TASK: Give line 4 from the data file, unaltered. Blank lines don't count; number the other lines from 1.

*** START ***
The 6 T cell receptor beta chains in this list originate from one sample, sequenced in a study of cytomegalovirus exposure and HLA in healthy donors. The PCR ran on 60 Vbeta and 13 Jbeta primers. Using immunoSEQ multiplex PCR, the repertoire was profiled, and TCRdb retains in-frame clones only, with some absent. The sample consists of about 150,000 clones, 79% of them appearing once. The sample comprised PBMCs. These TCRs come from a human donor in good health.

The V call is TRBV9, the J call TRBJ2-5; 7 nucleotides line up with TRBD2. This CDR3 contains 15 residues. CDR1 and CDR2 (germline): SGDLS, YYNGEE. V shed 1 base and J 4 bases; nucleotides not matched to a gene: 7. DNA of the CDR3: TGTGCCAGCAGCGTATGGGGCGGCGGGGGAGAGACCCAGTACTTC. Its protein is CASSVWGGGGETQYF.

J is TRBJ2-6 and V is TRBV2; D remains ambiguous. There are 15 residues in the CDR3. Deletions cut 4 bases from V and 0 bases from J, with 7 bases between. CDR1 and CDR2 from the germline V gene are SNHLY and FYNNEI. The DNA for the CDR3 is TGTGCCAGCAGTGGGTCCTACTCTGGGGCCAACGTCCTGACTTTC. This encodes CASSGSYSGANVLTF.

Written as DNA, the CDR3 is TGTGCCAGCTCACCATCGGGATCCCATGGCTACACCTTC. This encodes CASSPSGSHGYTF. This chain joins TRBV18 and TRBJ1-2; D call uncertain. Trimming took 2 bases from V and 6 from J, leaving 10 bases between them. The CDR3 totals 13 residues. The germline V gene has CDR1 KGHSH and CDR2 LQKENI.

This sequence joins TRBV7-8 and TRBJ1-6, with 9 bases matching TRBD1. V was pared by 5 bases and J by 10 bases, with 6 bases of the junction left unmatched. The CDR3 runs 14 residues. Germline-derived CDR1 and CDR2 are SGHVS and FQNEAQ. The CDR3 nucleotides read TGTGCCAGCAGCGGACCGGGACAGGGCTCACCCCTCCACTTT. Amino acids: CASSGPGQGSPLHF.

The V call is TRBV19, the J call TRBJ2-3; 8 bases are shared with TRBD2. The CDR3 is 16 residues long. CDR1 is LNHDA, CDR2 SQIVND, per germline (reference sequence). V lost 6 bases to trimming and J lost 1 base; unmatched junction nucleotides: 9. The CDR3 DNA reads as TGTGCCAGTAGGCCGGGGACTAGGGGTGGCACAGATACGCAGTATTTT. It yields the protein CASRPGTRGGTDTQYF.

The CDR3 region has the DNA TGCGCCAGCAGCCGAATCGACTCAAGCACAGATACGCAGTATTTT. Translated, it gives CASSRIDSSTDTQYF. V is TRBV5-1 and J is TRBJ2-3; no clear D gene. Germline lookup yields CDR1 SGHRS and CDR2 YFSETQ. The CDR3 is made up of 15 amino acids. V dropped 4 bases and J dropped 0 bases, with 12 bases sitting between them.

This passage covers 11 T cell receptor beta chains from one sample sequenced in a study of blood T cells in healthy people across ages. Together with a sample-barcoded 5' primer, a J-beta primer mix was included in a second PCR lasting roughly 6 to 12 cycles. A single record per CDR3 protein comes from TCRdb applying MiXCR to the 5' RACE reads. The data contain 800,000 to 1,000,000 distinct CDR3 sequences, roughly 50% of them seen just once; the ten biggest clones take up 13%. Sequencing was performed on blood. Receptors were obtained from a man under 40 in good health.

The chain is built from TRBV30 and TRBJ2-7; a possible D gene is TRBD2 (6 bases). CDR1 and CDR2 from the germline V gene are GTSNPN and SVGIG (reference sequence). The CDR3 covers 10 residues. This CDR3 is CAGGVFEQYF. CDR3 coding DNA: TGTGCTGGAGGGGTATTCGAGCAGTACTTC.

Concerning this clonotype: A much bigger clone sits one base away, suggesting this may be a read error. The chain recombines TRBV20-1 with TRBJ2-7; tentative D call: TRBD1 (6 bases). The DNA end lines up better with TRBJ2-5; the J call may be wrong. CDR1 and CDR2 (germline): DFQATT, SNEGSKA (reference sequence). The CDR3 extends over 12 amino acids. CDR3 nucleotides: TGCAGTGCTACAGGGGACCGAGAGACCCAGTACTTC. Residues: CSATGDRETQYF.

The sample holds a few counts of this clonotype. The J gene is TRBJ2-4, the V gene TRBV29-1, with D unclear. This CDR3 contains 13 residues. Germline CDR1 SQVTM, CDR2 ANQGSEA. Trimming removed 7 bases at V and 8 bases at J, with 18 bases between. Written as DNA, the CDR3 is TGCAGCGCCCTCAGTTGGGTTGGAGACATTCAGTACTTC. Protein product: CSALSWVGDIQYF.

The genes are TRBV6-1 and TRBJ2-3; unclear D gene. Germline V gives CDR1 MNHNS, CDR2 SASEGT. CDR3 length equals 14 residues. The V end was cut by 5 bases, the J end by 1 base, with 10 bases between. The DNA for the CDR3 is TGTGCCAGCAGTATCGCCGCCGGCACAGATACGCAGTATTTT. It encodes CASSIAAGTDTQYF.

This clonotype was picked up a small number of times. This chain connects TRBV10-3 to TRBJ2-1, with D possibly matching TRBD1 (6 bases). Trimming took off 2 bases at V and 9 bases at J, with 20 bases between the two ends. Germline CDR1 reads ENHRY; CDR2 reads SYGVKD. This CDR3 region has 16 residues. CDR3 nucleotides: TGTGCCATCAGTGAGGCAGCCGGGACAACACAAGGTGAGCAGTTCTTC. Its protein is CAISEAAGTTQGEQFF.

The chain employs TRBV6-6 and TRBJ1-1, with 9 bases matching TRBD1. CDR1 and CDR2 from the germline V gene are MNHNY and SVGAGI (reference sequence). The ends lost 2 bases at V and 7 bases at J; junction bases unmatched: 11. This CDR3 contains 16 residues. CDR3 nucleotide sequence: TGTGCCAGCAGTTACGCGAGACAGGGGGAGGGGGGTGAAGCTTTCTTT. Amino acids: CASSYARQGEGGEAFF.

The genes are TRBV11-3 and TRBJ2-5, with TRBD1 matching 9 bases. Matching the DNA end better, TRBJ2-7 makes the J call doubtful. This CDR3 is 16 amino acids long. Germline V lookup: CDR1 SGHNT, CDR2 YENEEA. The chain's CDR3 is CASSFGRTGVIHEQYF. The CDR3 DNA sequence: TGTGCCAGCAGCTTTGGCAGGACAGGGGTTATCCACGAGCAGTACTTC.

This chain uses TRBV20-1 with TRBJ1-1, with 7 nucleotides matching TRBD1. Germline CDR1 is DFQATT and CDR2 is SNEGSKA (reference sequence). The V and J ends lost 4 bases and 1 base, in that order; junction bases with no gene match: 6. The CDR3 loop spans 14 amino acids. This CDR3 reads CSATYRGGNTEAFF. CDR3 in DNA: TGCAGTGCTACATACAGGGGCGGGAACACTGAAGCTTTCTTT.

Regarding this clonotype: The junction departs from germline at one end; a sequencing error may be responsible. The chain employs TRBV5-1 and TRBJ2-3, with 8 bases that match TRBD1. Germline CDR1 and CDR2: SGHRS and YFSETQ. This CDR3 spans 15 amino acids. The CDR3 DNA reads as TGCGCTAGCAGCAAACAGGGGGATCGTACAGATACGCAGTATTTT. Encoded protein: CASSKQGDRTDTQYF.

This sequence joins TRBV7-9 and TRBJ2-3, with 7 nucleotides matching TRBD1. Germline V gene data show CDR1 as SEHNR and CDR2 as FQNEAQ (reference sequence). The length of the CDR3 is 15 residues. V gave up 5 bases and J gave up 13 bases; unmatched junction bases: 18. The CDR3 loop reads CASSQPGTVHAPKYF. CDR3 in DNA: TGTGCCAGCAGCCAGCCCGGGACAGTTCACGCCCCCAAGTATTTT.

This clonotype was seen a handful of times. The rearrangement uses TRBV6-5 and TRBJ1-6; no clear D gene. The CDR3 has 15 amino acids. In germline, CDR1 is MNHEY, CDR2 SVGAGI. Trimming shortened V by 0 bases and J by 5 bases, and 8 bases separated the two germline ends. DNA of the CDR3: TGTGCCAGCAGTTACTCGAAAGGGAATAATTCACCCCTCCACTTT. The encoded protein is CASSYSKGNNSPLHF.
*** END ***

Written as DNA, the CDR3 is TGTGCCAGCTCACCATCGGGATCCCATGGCTACACCTTC. This encodes CASSPSGSHGYTF. This chain joins TRBV18 and TRBJ1-2; D call uncertain. Trimming took 2 bases from V and 6 from J, leaving 10 bases between them. The CDR3 totals 13 residues. The germline V gene has CDR1 KGHSH and CDR2 LQKENI.